In 1986 our colleague Ugo Zanetti published “Les manuscrits de Dair Abu Maqar. Inventaire.” Kent Brown of Brigham Young University has microfilmed the Arabic manuscripts. So the project of the Christian Arabic manuscripts is progressing.

In 1975, Oswald Hugh Ewart KHS-Burmester published a catalogue of Coptic and Copto-Arabic manuscripts of the library of the Abba Pshoi monastery.[42] His work was continued by Lothar Stork, who, after Burmester’s death in 1977, corrected and published Burmester’s notes of a catalogue of Coptic manuscripts from Dair Anba Maqar in 1995,[43] and in 1996 he published a booklet of “Addenda and corrigenda” to Burmesters catalogue.[44] During his first travel to Egypt (1853/4), Heinrich K. Brugsch saw Coptic manuscripts in the Syrian monastery of the Wadi al-Natrun. In 1870 he bought Coptic manuscripts in the monastery of Apa Pshoi, which are in the library of Gottingen university.[45] The manuscripts of these catalogues must be studied and published in the future. They once belonged to the libraries of the monasteries of the Wadi al-Natrun.

Since the middle ages, European travelers had come to Egypt and visited also the monasteries of Wadi al-Natrun and brought back to Europe books from these libraries in Coptic and Arabic, which were deposed in various European libraries. I name only the Vatican library[46] and the libraries of the universities of Cambridge[47] and of Leipzig.[48] Here, the manuscripts were studied and sometimes published and roused also the interest in the Christians living in Egypt and the Coptic church and Egyptian monasticism. Moritz Gotthilf Schwartze,[49] who in 1845 was appointed Professor of Coptology in Berlin, had copied and studied Coptic manuscripts in various European libraries and planned an edition of the Bohairic New Testament, of which only the four gospels appeared in his lifetime. We can conclude: while Egyptian monastic libraries lost manuscripts these manuscripts aroused the interest in Coptology, Coptic monasticism and the Coptic Church.

Siegfried Richter’s paper will show “Wadi al-Natrun and Coptic Literature.” Dr. Johannes Den Heijer’s lecture, “Wadi al-Natrun and the History of Patriarchs,” will show what we can learn from these reports.

The importance of the Greek, Coptic, and Syriac inscriptions for the history of Wadi al-Natrun we can see from the paper of Dr. Jacques van der Vliet.

From further new excavations of ruins in the neighborhood of the four still existing monasteries we expect more archaeological evidence of their dwellings. Many of them were destroyed by invasions of barbarians from the Libyan desert in the years 407, 434, 444, and at the end of the sixth century. The paper of Dr. Peter Grossmann about the architecture at Wadi al-Natrun will show what we know about the early and later periods of archaeology and architecture of Wadi al-Natrun.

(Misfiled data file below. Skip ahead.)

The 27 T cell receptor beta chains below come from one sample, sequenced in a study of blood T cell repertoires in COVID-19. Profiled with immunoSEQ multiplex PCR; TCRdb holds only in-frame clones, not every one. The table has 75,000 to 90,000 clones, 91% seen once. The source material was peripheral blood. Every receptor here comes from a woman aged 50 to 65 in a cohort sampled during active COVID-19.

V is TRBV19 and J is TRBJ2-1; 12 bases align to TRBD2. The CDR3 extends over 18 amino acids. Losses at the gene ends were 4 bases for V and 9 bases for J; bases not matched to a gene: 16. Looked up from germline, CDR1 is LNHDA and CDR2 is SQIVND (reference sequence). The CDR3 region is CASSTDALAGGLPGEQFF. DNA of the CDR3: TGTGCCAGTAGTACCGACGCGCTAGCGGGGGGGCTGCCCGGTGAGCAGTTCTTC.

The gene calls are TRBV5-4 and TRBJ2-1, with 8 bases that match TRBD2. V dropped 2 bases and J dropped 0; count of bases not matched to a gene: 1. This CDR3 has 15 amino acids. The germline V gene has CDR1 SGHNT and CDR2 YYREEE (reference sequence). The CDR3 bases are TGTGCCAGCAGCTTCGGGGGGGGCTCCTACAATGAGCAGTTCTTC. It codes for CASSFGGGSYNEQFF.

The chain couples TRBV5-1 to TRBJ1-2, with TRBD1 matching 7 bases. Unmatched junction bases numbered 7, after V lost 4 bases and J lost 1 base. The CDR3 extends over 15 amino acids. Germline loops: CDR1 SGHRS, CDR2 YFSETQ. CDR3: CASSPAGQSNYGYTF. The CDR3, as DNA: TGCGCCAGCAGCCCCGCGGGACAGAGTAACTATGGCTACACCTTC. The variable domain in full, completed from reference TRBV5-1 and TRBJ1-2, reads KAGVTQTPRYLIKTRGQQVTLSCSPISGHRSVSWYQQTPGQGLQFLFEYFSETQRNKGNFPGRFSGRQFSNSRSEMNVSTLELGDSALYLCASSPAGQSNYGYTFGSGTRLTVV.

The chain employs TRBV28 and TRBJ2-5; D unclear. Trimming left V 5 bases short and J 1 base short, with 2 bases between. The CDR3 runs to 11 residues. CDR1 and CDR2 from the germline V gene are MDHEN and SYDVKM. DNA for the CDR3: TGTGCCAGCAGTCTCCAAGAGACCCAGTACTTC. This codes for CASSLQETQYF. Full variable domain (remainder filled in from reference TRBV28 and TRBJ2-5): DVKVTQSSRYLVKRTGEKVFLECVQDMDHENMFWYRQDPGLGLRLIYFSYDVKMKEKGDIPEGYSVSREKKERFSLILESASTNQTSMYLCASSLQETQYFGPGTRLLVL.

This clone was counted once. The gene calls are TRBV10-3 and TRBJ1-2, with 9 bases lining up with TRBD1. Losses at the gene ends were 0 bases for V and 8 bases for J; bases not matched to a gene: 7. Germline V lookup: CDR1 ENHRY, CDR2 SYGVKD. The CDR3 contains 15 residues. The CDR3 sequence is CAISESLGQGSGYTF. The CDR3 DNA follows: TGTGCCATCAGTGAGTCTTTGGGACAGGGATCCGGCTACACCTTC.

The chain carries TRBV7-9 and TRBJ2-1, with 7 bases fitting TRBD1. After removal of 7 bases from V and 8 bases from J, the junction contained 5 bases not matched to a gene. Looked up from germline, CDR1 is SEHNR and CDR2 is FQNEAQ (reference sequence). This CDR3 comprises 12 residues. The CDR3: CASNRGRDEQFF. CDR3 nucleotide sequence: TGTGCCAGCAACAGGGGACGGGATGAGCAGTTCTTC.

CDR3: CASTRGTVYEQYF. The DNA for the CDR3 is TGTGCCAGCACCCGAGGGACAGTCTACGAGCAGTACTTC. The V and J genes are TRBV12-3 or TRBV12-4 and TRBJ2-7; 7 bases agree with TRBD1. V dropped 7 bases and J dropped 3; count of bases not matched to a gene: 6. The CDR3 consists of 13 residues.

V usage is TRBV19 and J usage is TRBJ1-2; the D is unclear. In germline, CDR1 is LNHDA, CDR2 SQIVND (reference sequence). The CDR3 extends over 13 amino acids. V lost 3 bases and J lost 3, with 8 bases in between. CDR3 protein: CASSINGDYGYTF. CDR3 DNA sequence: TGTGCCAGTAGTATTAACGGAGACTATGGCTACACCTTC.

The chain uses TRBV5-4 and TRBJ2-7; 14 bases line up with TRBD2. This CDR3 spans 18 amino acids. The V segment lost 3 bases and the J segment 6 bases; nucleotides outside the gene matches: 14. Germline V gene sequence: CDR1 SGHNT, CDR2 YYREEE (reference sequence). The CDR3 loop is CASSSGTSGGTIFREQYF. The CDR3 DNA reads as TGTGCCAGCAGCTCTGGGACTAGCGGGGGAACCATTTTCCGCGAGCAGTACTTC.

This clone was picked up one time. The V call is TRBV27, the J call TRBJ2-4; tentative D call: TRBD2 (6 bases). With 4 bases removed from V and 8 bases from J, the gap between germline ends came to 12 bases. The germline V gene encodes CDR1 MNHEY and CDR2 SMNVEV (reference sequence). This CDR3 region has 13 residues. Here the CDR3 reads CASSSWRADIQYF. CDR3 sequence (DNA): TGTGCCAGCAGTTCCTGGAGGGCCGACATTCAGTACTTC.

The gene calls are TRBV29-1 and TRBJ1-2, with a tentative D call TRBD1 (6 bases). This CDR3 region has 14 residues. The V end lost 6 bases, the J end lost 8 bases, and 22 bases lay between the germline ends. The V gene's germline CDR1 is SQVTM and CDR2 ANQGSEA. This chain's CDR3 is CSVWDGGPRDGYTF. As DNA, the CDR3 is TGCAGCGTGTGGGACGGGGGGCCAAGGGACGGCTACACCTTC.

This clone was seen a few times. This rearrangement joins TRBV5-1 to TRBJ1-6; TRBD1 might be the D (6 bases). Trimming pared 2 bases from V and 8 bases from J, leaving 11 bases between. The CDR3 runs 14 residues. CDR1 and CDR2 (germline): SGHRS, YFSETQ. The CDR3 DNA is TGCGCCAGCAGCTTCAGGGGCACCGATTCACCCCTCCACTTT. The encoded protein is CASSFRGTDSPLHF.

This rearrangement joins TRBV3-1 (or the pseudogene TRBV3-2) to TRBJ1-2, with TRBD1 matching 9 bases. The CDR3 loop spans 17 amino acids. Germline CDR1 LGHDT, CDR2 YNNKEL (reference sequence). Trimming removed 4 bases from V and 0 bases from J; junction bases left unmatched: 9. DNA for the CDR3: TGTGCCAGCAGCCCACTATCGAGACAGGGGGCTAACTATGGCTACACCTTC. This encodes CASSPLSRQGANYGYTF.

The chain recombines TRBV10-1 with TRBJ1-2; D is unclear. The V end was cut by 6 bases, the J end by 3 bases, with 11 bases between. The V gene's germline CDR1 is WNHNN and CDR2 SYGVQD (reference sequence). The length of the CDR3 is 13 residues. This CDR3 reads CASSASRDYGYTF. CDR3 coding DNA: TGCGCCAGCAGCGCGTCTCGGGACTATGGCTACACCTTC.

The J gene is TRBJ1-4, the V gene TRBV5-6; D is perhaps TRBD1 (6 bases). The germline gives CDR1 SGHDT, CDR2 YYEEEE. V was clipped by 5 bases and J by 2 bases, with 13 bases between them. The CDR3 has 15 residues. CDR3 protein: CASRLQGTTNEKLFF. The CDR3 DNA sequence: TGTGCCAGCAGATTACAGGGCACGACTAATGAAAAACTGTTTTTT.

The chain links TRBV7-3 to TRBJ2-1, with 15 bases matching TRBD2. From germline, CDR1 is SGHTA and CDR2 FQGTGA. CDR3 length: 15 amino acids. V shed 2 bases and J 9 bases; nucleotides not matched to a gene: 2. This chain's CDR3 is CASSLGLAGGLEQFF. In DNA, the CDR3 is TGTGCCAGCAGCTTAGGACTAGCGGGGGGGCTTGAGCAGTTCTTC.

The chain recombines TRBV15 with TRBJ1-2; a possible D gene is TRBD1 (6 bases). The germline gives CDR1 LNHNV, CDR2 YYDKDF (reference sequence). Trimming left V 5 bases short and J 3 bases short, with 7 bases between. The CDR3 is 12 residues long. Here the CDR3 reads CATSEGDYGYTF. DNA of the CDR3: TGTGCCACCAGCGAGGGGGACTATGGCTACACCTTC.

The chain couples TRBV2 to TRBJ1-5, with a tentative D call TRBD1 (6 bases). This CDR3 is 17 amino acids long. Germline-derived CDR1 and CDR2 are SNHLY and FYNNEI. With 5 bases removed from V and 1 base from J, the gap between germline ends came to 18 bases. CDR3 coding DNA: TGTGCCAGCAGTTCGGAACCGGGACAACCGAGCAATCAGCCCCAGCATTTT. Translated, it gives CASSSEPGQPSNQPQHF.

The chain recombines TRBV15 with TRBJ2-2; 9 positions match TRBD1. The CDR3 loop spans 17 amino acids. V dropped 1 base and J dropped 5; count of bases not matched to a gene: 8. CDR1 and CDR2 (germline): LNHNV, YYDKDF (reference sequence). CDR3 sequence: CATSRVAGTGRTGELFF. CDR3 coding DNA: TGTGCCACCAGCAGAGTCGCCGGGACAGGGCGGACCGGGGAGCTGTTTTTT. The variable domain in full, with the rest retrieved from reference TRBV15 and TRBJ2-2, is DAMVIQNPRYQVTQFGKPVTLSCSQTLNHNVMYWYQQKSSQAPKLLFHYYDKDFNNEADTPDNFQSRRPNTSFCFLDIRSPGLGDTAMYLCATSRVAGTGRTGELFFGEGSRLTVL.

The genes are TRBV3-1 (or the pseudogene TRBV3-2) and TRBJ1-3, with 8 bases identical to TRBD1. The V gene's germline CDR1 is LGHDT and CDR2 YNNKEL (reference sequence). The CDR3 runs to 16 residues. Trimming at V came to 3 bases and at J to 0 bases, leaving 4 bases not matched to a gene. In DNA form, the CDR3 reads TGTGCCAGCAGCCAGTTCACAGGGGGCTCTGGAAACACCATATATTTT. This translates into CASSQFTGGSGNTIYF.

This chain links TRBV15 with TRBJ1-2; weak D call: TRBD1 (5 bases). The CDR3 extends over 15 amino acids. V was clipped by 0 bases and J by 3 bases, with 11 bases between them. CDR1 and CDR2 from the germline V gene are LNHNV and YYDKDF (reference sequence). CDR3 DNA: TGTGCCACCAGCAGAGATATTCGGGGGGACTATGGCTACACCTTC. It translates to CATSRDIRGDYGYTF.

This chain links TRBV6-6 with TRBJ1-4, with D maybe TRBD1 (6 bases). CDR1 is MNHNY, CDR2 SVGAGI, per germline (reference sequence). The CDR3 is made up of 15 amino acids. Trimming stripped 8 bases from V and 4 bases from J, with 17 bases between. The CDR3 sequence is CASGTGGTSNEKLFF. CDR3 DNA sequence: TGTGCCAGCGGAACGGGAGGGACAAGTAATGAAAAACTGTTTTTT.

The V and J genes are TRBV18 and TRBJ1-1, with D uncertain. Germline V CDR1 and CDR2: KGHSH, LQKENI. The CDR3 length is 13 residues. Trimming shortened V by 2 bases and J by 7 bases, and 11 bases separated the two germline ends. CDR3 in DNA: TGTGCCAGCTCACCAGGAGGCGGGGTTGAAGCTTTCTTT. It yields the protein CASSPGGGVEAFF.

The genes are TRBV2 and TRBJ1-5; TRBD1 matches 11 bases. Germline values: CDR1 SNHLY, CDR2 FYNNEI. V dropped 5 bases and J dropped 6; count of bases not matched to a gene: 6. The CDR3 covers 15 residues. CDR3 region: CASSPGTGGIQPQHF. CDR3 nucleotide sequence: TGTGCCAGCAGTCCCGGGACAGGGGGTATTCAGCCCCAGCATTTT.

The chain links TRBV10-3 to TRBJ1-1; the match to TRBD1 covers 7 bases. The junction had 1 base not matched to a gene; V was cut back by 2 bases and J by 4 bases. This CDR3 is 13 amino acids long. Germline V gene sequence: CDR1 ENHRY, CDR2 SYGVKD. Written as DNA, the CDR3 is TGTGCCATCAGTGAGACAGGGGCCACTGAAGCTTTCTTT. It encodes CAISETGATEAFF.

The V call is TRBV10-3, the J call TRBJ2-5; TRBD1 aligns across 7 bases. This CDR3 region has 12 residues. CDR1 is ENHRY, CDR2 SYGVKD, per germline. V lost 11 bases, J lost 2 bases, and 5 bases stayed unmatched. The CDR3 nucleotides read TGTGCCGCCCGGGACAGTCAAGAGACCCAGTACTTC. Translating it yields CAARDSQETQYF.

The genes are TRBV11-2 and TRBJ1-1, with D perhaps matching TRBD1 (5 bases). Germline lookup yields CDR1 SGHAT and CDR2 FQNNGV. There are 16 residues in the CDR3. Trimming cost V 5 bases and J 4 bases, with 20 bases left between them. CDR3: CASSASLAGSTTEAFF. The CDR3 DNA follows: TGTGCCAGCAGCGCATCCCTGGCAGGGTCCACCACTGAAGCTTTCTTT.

The discovery and the excavations of the monastic settlements of the nearby Kellia and the publications of our French, Swiss and Egyptian colleges have shown the transition from eremetism-(one father-eremit living with a younger pupil-eremit) to monasticism (eremits or monks living together in one building with more rooms) in archaeology. Validating what we knew from the literary sources.

As many eremits or monks were killed by invaders during the already quoted barbarian invasions, walls were built to protect the lives of the monks, and also towers inside the monasteries. Open to question is the proposal of our college Georges Descoeudres from Switzerland that the towers in monastic buildings of Kellia could also have served as cells for monks.

When the Coptic church agreed to include the publication of the wall paintings of the Wadi al-Natrun into the French corpus “la peinture murale chez les coptes” and permitted restorers to start their work, a series of unexpected and beautiful new wall paintings were discovered. The late Paul van Moorsei[50] and his pupils, Dr. Karel Innemee and Dr. Matt Immerzeel, our Dutch colleges, who continue the work will show us a part of these wall paintings in their lectures ‘New discoveries of Wall Paintings at Dayr al-Surian” and “Stucco Work at Dayr al-Syrian.” Dr. Ewa Parandowska will inform us about the “Results of the last Restoration Campaign.”

Professor Lucy-Ann Hunt will lecture about the “Art at Wadi al- Natrun,” and Suzana Hodak about “The ornamental Repertoire in the Art of Wadi al- Natrun.”

With Professor Murad Kamil, I visited the monasteries in 1959 for the first time, and the last time with my students in 1988. So I saw the big progress of development of monasticism and the monasteries within 30 years and I was informed that it is progressing.

During the symposium we will also have the chance to see in 2002 all the enlarged monasteries, the new excavations and uncovered wall paintings and have the chance to take part in the Coptic liturgy by His Grace Bishop Youanes and later we will Hsten to the paper of father Ugo Zanetti about the liturgy of the Coptic church and the preparation, and the consecration of the holy chrism at Wadi al-Natrun by Dr. Youhanna Nessim Youssef.

All lectures are part of Coptological studies and show the importance of Wadi al-Natrun for the many fields of Coptology from the beginning of monasticism in the fourth century to the present time and—with God’s help—the coming centuries.